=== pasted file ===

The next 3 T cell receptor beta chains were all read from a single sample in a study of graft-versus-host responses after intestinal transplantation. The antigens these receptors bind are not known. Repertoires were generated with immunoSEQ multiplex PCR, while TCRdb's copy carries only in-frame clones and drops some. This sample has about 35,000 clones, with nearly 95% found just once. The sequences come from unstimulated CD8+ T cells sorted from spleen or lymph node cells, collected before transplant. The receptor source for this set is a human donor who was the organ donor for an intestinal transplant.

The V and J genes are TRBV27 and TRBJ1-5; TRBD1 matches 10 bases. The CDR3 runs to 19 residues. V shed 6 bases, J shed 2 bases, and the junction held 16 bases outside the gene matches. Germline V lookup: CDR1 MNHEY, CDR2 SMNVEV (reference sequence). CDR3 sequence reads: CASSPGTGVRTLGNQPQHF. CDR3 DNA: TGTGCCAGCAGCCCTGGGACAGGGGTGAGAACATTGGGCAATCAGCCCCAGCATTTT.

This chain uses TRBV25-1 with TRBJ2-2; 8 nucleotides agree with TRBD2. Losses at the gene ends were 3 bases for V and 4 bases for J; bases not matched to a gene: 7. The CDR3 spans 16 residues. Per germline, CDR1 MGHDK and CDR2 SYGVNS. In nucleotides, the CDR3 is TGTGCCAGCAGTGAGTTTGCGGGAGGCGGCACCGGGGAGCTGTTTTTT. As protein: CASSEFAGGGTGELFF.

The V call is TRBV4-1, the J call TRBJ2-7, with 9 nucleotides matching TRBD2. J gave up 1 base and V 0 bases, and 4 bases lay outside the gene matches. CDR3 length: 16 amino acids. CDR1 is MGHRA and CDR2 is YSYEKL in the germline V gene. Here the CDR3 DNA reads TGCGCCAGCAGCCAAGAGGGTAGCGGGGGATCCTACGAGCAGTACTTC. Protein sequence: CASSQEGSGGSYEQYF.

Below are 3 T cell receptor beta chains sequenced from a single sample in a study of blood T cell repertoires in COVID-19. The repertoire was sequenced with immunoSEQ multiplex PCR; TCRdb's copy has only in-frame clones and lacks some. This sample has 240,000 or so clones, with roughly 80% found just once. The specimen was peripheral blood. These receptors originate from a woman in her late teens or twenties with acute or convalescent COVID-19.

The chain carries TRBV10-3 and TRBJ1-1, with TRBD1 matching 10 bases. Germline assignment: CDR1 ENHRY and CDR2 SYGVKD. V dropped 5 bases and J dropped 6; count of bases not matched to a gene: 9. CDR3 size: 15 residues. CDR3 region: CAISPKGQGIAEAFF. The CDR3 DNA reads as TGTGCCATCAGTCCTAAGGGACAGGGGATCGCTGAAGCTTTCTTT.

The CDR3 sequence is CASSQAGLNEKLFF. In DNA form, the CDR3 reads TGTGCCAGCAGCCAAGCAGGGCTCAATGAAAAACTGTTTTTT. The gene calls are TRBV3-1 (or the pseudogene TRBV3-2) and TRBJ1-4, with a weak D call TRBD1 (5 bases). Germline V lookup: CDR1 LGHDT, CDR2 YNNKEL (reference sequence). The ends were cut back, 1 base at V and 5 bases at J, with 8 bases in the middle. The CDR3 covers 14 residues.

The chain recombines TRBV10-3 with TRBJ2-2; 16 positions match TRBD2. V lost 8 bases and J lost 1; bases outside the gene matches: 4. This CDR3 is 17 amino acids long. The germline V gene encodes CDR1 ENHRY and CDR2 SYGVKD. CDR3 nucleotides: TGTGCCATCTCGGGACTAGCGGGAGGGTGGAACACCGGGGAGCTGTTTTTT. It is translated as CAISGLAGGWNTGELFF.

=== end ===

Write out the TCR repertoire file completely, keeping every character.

The next 3 T cell receptor beta chains were all read from a single sample in a study of graft-versus-host responses after intestinal transplantation. The antigens these receptors bind are not known. Repertoires were generated with immunoSEQ multiplex PCR, while TCRdb's copy carries only in-frame clones and drops some. This sample has about 35,000 clones, with nearly 95% found just once. The sequences come from unstimulated CD8+ T cells sorted from spleen or lymph node cells, collected before transplant. The receptor source for this set is a human donor who was the organ donor for an intestinal transplant.

The V and J genes are TRBV27 and TRBJ1-5; TRBD1 matches 10 bases. The CDR3 runs to 19 residues. V shed 6 bases, J shed 2 bases, and the junction held 16 bases outside the gene matches. Germline V lookup: CDR1 MNHEY, CDR2 SMNVEV (reference sequence). CDR3 sequence reads: CASSPGTGVRTLGNQPQHF. CDR3 DNA: TGTGCCAGCAGCCCTGGGACAGGGGTGAGAACATTGGGCAATCAGCCCCAGCATTTT.

This chain uses TRBV25-1 with TRBJ2-2; 8 nucleotides agree with TRBD2. Losses at the gene ends were 3 bases for V and 4 bases for J; bases not matched to a gene: 7. The CDR3 spans 16 residues. Per germline, CDR1 MGHDK and CDR2 SYGVNS. In nucleotides, the CDR3 is TGTGCCAGCAGTGAGTTTGCGGGAGGCGGCACCGGGGAGCTGTTTTTT. As protein: CASSEFAGGGTGELFF.

The V call is TRBV4-1, the J call TRBJ2-7, with 9 nucleotides matching TRBD2. J gave up 1 base and V 0 bases, and 4 bases lay outside the gene matches. CDR3 length: 16 amino acids. CDR1 is MGHRA and CDR2 is YSYEKL in the germline V gene. Here the CDR3 DNA reads TGCGCCAGCAGCCAAGAGGGTAGCGGGGGATCCTACGAGCAGTACTTC. Protein sequence: CASSQEGSGGSYEQYF.

Below are 3 T cell receptor beta chains sequenced from a single sample in a study of blood T cell repertoires in COVID-19. The repertoire was sequenced with immunoSEQ multiplex PCR; TCRdb's copy has only in-frame clones and lacks some. This sample has 240,000 or so clones, with roughly 80% found just once. The specimen was peripheral blood. These receptors originate from a woman in her late teens or twenties with acute or convalescent COVID-19.

The chain carries TRBV10-3 and TRBJ1-1, with TRBD1 matching 10 bases. Germline assignment: CDR1 ENHRY and CDR2 SYGVKD. V dropped 5 bases and J dropped 6; count of bases not matched to a gene: 9. CDR3 size: 15 residues. CDR3 region: CAISPKGQGIAEAFF. The CDR3 DNA reads as TGTGCCATCAGTCCTAAGGGACAGGGGATCGCTGAAGCTTTCTTT.

The CDR3 sequence is CASSQAGLNEKLFF. In DNA form, the CDR3 reads TGTGCCAGCAGCCAAGCAGGGCTCAATGAAAAACTGTTTTTT. The gene calls are TRBV3-1 (or the pseudogene TRBV3-2) and TRBJ1-4, with a weak D call TRBD1 (5 bases). Germline V lookup: CDR1 LGHDT, CDR2 YNNKEL (reference sequence). The ends were cut back, 1 base at V and 5 bases at J, with 8 bases in the middle. The CDR3 covers 14 residues.

The chain recombines TRBV10-3 with TRBJ2-2; 16 positions match TRBD2. V lost 8 bases and J lost 1; bases outside the gene matches: 4. This CDR3 is 17 amino acids long. The germline V gene encodes CDR1 ENHRY and CDR2 SYGVKD. CDR3 nucleotides: TGTGCCATCTCGGGACTAGCGGGAGGGTGGAACACCGGGGAGCTGTTTTTT. It is translated as CAISGLAGGWNTGELFF.